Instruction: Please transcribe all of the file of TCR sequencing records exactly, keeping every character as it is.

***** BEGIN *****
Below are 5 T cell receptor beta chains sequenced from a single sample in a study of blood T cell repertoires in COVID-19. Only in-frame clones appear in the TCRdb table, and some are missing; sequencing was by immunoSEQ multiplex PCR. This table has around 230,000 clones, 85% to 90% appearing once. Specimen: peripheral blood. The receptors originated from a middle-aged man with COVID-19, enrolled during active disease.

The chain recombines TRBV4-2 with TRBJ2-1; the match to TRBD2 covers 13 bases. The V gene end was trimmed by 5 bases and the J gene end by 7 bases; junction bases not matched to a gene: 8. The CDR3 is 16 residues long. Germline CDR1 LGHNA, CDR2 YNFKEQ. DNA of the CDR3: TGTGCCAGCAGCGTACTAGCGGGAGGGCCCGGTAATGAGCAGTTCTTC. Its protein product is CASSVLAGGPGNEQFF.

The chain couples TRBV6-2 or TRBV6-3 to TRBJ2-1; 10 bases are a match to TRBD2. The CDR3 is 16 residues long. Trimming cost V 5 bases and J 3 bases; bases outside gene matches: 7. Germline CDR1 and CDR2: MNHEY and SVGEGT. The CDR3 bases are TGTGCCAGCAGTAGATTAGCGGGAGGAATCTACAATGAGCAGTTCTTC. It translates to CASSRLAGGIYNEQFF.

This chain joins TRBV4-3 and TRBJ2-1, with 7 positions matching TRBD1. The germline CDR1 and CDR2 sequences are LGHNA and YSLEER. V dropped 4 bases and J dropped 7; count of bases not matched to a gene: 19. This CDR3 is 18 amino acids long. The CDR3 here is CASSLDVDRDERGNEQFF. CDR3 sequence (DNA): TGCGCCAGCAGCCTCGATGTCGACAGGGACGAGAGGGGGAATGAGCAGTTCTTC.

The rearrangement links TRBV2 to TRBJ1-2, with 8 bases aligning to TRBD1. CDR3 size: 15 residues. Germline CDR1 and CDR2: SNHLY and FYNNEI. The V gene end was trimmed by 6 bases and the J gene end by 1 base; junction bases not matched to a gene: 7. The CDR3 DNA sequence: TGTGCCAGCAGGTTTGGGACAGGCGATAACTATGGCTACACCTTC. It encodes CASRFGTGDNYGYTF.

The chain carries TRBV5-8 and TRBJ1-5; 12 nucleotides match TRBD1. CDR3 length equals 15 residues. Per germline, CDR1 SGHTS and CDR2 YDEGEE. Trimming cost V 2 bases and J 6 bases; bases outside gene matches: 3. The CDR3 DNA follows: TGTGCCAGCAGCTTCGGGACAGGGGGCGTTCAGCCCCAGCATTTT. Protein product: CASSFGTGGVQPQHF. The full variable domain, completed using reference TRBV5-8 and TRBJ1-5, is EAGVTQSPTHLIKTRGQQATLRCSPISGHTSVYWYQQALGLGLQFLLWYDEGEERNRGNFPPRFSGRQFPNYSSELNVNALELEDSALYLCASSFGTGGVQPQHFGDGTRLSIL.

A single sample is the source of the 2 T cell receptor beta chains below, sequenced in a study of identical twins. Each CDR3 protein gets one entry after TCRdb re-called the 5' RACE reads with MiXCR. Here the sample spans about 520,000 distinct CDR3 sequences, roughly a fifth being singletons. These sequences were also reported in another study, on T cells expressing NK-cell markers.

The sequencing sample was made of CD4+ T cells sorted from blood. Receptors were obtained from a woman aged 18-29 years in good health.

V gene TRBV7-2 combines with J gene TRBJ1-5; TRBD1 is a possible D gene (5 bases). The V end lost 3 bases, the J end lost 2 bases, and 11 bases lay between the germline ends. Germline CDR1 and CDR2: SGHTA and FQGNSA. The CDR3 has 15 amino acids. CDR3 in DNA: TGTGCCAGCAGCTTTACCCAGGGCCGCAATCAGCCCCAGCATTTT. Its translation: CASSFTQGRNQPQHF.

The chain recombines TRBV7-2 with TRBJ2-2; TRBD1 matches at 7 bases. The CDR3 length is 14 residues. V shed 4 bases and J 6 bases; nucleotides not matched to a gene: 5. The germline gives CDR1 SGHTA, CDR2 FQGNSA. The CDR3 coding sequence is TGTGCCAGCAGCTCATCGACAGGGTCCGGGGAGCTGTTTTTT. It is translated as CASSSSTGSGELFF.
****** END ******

Below are 5 T cell receptor beta chains sequenced from a single sample in a study of blood T cell repertoires in COVID-19. Only in-frame clones appear in the TCRdb table, and some are missing; sequencing was by immunoSEQ multiplex PCR. This table has around 230,000 clones, 85% to 90% appearing once. Specimen: peripheral blood. The receptors originated from a middle-aged man with COVID-19, enrolled during active disease.

The chain recombines TRBV4-2 with TRBJ2-1; the match to TRBD2 covers 13 bases. The V gene end was trimmed by 5 bases and the J gene end by 7 bases; junction bases not matched to a gene: 8. The CDR3 is 16 residues long. Germline CDR1 LGHNA, CDR2 YNFKEQ. DNA of the CDR3: TGTGCCAGCAGCGTACTAGCGGGAGGGCCCGGTAATGAGCAGTTCTTC. Its protein product is CASSVLAGGPGNEQFF.

The chain couples TRBV6-2 or TRBV6-3 to TRBJ2-1; 10 bases are a match to TRBD2. The CDR3 is 16 residues long. Trimming cost V 5 bases and J 3 bases; bases outside gene matches: 7. Germline CDR1 and CDR2: MNHEY and SVGEGT. The CDR3 bases are TGTGCCAGCAGTAGATTAGCGGGAGGAATCTACAATGAGCAGTTCTTC. It translates to CASSRLAGGIYNEQFF.

This chain joins TRBV4-3 and TRBJ2-1, with 7 positions matching TRBD1. The germline CDR1 and CDR2 sequences are LGHNA and YSLEER. V dropped 4 bases and J dropped 7; count of bases not matched to a gene: 19. This CDR3 is 18 amino acids long. The CDR3 here is CASSLDVDRDERGNEQFF. CDR3 sequence (DNA): TGCGCCAGCAGCCTCGATGTCGACAGGGACGAGAGGGGGAATGAGCAGTTCTTC.

The rearrangement links TRBV2 to TRBJ1-2, with 8 bases aligning to TRBD1. CDR3 size: 15 residues. Germline CDR1 and CDR2: SNHLY and FYNNEI. The V gene end was trimmed by 6 bases and the J gene end by 1 base; junction bases not matched to a gene: 7. The CDR3 DNA sequence: TGTGCCAGCAGGTTTGGGACAGGCGATAACTATGGCTACACCTTC. It encodes CASRFGTGDNYGYTF.

The chain carries TRBV5-8 and TRBJ1-5; 12 nucleotides match TRBD1. CDR3 length equals 15 residues. Per germline, CDR1 SGHTS and CDR2 YDEGEE. Trimming cost V 2 bases and J 6 bases; bases outside gene matches: 3. The CDR3 DNA follows: TGTGCCAGCAGCTTCGGGACAGGGGGCGTTCAGCCCCAGCATTTT. Protein product: CASSFGTGGVQPQHF. The full variable domain, completed using reference TRBV5-8 and TRBJ1-5, is EAGVTQSPTHLIKTRGQQATLRCSPISGHTSVYWYQQALGLGLQFLLWYDEGEERNRGNFPPRFSGRQFPNYSSELNVNALELEDSALYLCASSFGTGGVQPQHFGDGTRLSIL.

A single sample is the source of the 2 T cell receptor beta chains below, sequenced in a study of identical twins. Each CDR3 protein gets one entry after TCRdb re-called the 5' RACE reads with MiXCR. Here the sample spans about 520,000 distinct CDR3 sequences, roughly a fifth being singletons. These sequences were also reported in another study, on T cells expressing NK-cell markers.

The sequencing sample was made of CD4+ T cells sorted from blood. Receptors were obtained from a woman aged 18-29 years in good health.

V gene TRBV7-2 combines with J gene TRBJ1-5; TRBD1 is a possible D gene (5 bases). The V end lost 3 bases, the J end lost 2 bases, and 11 bases lay between the germline ends. Germline CDR1 and CDR2: SGHTA and FQGNSA. The CDR3 has 15 amino acids. CDR3 in DNA: TGTGCCAGCAGCTTTACCCAGGGCCGCAATCAGCCCCAGCATTTT. Its translation: CASSFTQGRNQPQHF.

The chain recombines TRBV7-2 with TRBJ2-2; TRBD1 matches at 7 bases. The CDR3 length is 14 residues. V shed 4 bases and J 6 bases; nucleotides not matched to a gene: 5. The germline gives CDR1 SGHTA, CDR2 FQGNSA. The CDR3 coding sequence is TGTGCCAGCAGCTCATCGACAGGGTCCGGGGAGCTGTTTTTT. It is translated as CASSSSTGSGELFF.